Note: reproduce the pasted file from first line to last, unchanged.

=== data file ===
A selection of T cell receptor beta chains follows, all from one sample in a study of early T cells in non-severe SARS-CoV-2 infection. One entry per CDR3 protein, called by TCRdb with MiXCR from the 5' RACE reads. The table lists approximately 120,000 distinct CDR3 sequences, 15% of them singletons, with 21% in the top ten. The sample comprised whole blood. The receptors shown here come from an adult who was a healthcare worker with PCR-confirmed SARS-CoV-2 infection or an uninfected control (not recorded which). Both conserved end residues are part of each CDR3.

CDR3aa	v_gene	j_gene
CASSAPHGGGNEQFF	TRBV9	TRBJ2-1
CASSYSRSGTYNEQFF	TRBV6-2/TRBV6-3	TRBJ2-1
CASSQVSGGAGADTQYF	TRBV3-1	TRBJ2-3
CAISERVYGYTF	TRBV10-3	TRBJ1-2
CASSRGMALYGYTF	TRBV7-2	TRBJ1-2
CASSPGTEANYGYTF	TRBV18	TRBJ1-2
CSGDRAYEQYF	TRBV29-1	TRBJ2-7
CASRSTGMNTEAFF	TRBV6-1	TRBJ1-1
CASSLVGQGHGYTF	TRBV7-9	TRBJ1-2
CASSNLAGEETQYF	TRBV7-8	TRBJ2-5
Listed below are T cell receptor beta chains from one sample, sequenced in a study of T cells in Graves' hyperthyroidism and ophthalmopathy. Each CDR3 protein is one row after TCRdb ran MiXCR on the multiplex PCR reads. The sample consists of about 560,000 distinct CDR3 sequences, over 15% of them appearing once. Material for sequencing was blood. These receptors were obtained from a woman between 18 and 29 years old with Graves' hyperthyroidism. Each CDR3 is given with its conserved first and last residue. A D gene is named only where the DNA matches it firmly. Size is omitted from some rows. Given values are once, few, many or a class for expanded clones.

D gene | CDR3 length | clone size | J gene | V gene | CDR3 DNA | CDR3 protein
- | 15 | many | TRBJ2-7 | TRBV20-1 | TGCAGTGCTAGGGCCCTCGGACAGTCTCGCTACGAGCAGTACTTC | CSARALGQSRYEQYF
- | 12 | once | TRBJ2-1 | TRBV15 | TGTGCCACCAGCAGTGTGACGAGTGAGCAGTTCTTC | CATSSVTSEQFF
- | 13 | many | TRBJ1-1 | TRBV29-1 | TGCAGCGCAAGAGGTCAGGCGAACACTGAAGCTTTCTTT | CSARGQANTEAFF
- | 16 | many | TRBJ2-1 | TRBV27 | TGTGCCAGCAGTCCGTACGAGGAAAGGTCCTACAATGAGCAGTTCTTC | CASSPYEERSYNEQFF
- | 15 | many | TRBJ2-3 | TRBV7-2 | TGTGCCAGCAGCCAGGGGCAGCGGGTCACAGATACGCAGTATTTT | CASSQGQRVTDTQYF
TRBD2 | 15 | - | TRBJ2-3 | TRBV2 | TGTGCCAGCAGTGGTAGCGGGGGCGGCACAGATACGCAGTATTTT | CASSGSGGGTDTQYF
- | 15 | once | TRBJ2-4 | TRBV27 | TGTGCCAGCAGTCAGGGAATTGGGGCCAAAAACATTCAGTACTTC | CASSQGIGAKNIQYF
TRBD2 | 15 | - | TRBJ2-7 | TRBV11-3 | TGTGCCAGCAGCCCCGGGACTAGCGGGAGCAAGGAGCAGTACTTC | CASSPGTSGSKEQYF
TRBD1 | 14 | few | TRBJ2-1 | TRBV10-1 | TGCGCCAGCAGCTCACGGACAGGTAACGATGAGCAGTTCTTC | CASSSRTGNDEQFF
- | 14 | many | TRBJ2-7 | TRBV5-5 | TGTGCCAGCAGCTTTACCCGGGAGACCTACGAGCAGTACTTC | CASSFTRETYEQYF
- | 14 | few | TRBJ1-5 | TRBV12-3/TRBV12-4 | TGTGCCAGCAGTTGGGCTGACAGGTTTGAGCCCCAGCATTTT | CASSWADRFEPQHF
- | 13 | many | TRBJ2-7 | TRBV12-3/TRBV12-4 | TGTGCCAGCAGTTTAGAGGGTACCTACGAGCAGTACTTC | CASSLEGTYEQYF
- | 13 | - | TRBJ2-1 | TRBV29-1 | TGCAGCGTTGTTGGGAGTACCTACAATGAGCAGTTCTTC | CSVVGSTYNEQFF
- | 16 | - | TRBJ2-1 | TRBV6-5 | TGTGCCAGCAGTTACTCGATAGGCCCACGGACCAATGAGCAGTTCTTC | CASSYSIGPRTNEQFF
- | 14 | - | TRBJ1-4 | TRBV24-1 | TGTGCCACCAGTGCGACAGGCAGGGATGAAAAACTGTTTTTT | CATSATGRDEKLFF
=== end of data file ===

A selection of T cell receptor beta chains follows, all from one sample in a study of early T cells in non-severe SARS-CoV-2 infection. One entry per CDR3 protein, called by TCRdb with MiXCR from the 5' RACE reads. The table lists approximately 120,000 distinct CDR3 sequences, 15% of them singletons, with 21% in the top ten. The sample comprised whole blood. The receptors shown here come from an adult who was a healthcare worker with PCR-confirmed SARS-CoV-2 infection or an uninfected control (not recorded which). Both conserved end residues are part of each CDR3.

CDR3aa	v_gene	j_gene
CASSAPHGGGNEQFF	TRBV9	TRBJ2-1
CASSYSRSGTYNEQFF	TRBV6-2/TRBV6-3	TRBJ2-1
CASSQVSGGAGADTQYF	TRBV3-1	TRBJ2-3
CAISERVYGYTF	TRBV10-3	TRBJ1-2
CASSRGMALYGYTF	TRBV7-2	TRBJ1-2
CASSPGTEANYGYTF	TRBV18	TRBJ1-2
CSGDRAYEQYF	TRBV29-1	TRBJ2-7
CASRSTGMNTEAFF	TRBV6-1	TRBJ1-1
CASSLVGQGHGYTF	TRBV7-9	TRBJ1-2
CASSNLAGEETQYF	TRBV7-8	TRBJ2-5
Listed below are T cell receptor beta chains from one sample, sequenced in a study of T cells in Graves' hyperthyroidism and ophthalmopathy. Each CDR3 protein is one row after TCRdb ran MiXCR on the multiplex PCR reads. The sample consists of about 560,000 distinct CDR3 sequences, over 15% of them appearing once. Material for sequencing was blood. These receptors were obtained from a woman between 18 and 29 years old with Graves' hyperthyroidism. Each CDR3 is given with its conserved first and last residue. A D gene is named only where the DNA matches it firmly. Size is omitted from some rows. Given values are once, few, many or a class for expanded clones.

D gene | CDR3 length | clone size | J gene | V gene | CDR3 DNA | CDR3 protein
- | 15 | many | TRBJ2-7 | TRBV20-1 | TGCAGTGCTAGGGCCCTCGGACAGTCTCGCTACGAGCAGTACTTC | CSARALGQSRYEQYF
- | 12 | once | TRBJ2-1 | TRBV15 | TGTGCCACCAGCAGTGTGACGAGTGAGCAGTTCTTC | CATSSVTSEQFF
- | 13 | many | TRBJ1-1 | TRBV29-1 | TGCAGCGCAAGAGGTCAGGCGAACACTGAAGCTTTCTTT | CSARGQANTEAFF
- | 16 | many | TRBJ2-1 | TRBV27 | TGTGCCAGCAGTCCGTACGAGGAAAGGTCCTACAATGAGCAGTTCTTC | CASSPYEERSYNEQFF
- | 15 | many | TRBJ2-3 | TRBV7-2 | TGTGCCAGCAGCCAGGGGCAGCGGGTCACAGATACGCAGTATTTT | CASSQGQRVTDTQYF
TRBD2 | 15 | - | TRBJ2-3 | TRBV2 | TGTGCCAGCAGTGGTAGCGGGGGCGGCACAGATACGCAGTATTTT | CASSGSGGGTDTQYF
- | 15 | once | TRBJ2-4 | TRBV27 | TGTGCCAGCAGTCAGGGAATTGGGGCCAAAAACATTCAGTACTTC | CASSQGIGAKNIQYF
TRBD2 | 15 | - | TRBJ2-7 | TRBV11-3 | TGTGCCAGCAGCCCCGGGACTAGCGGGAGCAAGGAGCAGTACTTC | CASSPGTSGSKEQYF
TRBD1 | 14 | few | TRBJ2-1 | TRBV10-1 | TGCGCCAGCAGCTCACGGACAGGTAACGATGAGCAGTTCTTC | CASSSRTGNDEQFF
- | 14 | many | TRBJ2-7 | TRBV5-5 | TGTGCCAGCAGCTTTACCCGGGAGACCTACGAGCAGTACTTC | CASSFTRETYEQYF
- | 14 | few | TRBJ1-5 | TRBV12-3/TRBV12-4 | TGTGCCAGCAGTTGGGCTGACAGGTTTGAGCCCCAGCATTTT | CASSWADRFEPQHF
- | 13 | many | TRBJ2-7 | TRBV12-3/TRBV12-4 | TGTGCCAGCAGTTTAGAGGGTACCTACGAGCAGTACTTC | CASSLEGTYEQYF
- | 13 | - | TRBJ2-1 | TRBV29-1 | TGCAGCGTTGTTGGGAGTACCTACAATGAGCAGTTCTTC | CSVVGSTYNEQFF
- | 16 | - | TRBJ2-1 | TRBV6-5 | TGTGCCAGCAGTTACTCGATAGGCCCACGGACCAATGAGCAGTTCTTC | CASSYSIGPRTNEQFF
- | 14 | - | TRBJ1-4 | TRBV24-1 | TGTGCCACCAGTGCGACAGGCAGGGATGAAAAACTGTTTTTT | CATSATGRDEKLFF